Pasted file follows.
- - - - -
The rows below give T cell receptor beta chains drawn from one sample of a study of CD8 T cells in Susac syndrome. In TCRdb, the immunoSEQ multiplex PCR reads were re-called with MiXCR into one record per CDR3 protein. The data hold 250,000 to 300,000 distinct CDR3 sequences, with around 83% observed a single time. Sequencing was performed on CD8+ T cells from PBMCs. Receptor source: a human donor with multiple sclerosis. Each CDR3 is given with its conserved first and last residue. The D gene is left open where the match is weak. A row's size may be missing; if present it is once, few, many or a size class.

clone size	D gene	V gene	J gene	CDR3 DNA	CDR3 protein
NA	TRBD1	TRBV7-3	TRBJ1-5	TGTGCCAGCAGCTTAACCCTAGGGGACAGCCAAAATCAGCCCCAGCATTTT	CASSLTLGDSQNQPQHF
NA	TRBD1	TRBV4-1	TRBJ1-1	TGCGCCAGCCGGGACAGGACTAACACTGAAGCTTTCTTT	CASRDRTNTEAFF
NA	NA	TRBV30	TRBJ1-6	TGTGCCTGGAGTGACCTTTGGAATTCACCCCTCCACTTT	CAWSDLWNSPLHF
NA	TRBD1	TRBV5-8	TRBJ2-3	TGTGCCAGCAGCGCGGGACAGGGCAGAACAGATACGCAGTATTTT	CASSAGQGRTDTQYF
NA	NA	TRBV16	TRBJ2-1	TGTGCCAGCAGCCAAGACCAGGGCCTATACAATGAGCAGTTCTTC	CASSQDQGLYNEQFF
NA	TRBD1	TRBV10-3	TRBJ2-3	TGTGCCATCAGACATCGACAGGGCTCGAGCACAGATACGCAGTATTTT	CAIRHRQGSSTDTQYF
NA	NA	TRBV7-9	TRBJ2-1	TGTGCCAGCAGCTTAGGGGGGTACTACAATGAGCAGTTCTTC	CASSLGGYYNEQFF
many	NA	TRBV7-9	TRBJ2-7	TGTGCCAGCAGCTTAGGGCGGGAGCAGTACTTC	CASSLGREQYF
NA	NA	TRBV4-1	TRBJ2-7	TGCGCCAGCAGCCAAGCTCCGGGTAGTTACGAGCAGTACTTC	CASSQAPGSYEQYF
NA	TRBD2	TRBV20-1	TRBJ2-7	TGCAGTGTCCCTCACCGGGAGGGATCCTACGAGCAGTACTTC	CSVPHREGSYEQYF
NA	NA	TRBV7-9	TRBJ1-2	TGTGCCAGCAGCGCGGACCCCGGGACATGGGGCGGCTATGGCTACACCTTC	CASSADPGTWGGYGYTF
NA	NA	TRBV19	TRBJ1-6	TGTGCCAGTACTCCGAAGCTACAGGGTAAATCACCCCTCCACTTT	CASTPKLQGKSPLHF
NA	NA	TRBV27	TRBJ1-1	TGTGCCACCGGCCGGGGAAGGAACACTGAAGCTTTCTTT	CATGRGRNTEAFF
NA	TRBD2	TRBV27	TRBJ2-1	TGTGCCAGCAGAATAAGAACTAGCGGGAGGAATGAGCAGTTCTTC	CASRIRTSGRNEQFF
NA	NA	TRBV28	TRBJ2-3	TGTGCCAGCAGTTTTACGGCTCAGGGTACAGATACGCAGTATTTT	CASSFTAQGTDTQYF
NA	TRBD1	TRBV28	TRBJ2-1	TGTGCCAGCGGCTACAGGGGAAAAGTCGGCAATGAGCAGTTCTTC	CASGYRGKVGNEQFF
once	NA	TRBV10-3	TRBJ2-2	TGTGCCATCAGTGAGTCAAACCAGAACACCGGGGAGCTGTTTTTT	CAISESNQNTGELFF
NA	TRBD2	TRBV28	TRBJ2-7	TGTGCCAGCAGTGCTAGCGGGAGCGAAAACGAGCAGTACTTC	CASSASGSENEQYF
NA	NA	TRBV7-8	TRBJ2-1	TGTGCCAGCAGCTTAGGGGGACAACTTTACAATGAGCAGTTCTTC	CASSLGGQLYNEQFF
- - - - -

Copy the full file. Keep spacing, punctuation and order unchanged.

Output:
The rows below give T cell receptor beta chains drawn from one sample of a study of CD8 T cells in Susac syndrome. In TCRdb, the immunoSEQ multiplex PCR reads were re-called with MiXCR into one record per CDR3 protein. The data hold 250,000 to 300,000 distinct CDR3 sequences, with around 83% observed a single time. Sequencing was performed on CD8+ T cells from PBMCs. Receptor source: a human donor with multiple sclerosis. Each CDR3 is given with its conserved first and last residue. The D gene is left open where the match is weak. A row's size may be missing; if present it is once, few, many or a size class.

clone size	D gene	V gene	J gene	CDR3 DNA	CDR3 protein
NA	TRBD1	TRBV7-3	TRBJ1-5	TGTGCCAGCAGCTTAACCCTAGGGGACAGCCAAAATCAGCCCCAGCATTTT	CASSLTLGDSQNQPQHF
NA	TRBD1	TRBV4-1	TRBJ1-1	TGCGCCAGCCGGGACAGGACTAACACTGAAGCTTTCTTT	CASRDRTNTEAFF
NA	NA	TRBV30	TRBJ1-6	TGTGCCTGGAGTGACCTTTGGAATTCACCCCTCCACTTT	CAWSDLWNSPLHF
NA	TRBD1	TRBV5-8	TRBJ2-3	TGTGCCAGCAGCGCGGGACAGGGCAGAACAGATACGCAGTATTTT	CASSAGQGRTDTQYF
NA	NA	TRBV16	TRBJ2-1	TGTGCCAGCAGCCAAGACCAGGGCCTATACAATGAGCAGTTCTTC	CASSQDQGLYNEQFF
NA	TRBD1	TRBV10-3	TRBJ2-3	TGTGCCATCAGACATCGACAGGGCTCGAGCACAGATACGCAGTATTTT	CAIRHRQGSSTDTQYF
NA	NA	TRBV7-9	TRBJ2-1	TGTGCCAGCAGCTTAGGGGGGTACTACAATGAGCAGTTCTTC	CASSLGGYYNEQFF
many	NA	TRBV7-9	TRBJ2-7	TGTGCCAGCAGCTTAGGGCGGGAGCAGTACTTC	CASSLGREQYF
NA	NA	TRBV4-1	TRBJ2-7	TGCGCCAGCAGCCAAGCTCCGGGTAGTTACGAGCAGTACTTC	CASSQAPGSYEQYF
NA	TRBD2	TRBV20-1	TRBJ2-7	TGCAGTGTCCCTCACCGGGAGGGATCCTACGAGCAGTACTTC	CSVPHREGSYEQYF
NA	NA	TRBV7-9	TRBJ1-2	TGTGCCAGCAGCGCGGACCCCGGGACATGGGGCGGCTATGGCTACACCTTC	CASSADPGTWGGYGYTF
NA	NA	TRBV19	TRBJ1-6	TGTGCCAGTACTCCGAAGCTACAGGGTAAATCACCCCTCCACTTT	CASTPKLQGKSPLHF
NA	NA	TRBV27	TRBJ1-1	TGTGCCACCGGCCGGGGAAGGAACACTGAAGCTTTCTTT	CATGRGRNTEAFF
NA	TRBD2	TRBV27	TRBJ2-1	TGTGCCAGCAGAATAAGAACTAGCGGGAGGAATGAGCAGTTCTTC	CASRIRTSGRNEQFF
NA	NA	TRBV28	TRBJ2-3	TGTGCCAGCAGTTTTACGGCTCAGGGTACAGATACGCAGTATTTT	CASSFTAQGTDTQYF
NA	TRBD1	TRBV28	TRBJ2-1	TGTGCCAGCGGCTACAGGGGAAAAGTCGGCAATGAGCAGTTCTTC	CASGYRGKVGNEQFF
once	NA	TRBV10-3	TRBJ2-2	TGTGCCATCAGTGAGTCAAACCAGAACACCGGGGAGCTGTTTTTT	CAISESNQNTGELFF
NA	TRBD2	TRBV28	TRBJ2-7	TGTGCCAGCAGTGCTAGCGGGAGCGAAAACGAGCAGTACTTC	CASSASGSENEQYF
NA	NA	TRBV7-8	TRBJ2-1	TGTGCCAGCAGCTTAGGGGGACAACTTTACAATGAGCAGTTCTTC	CASSLGGQLYNEQFF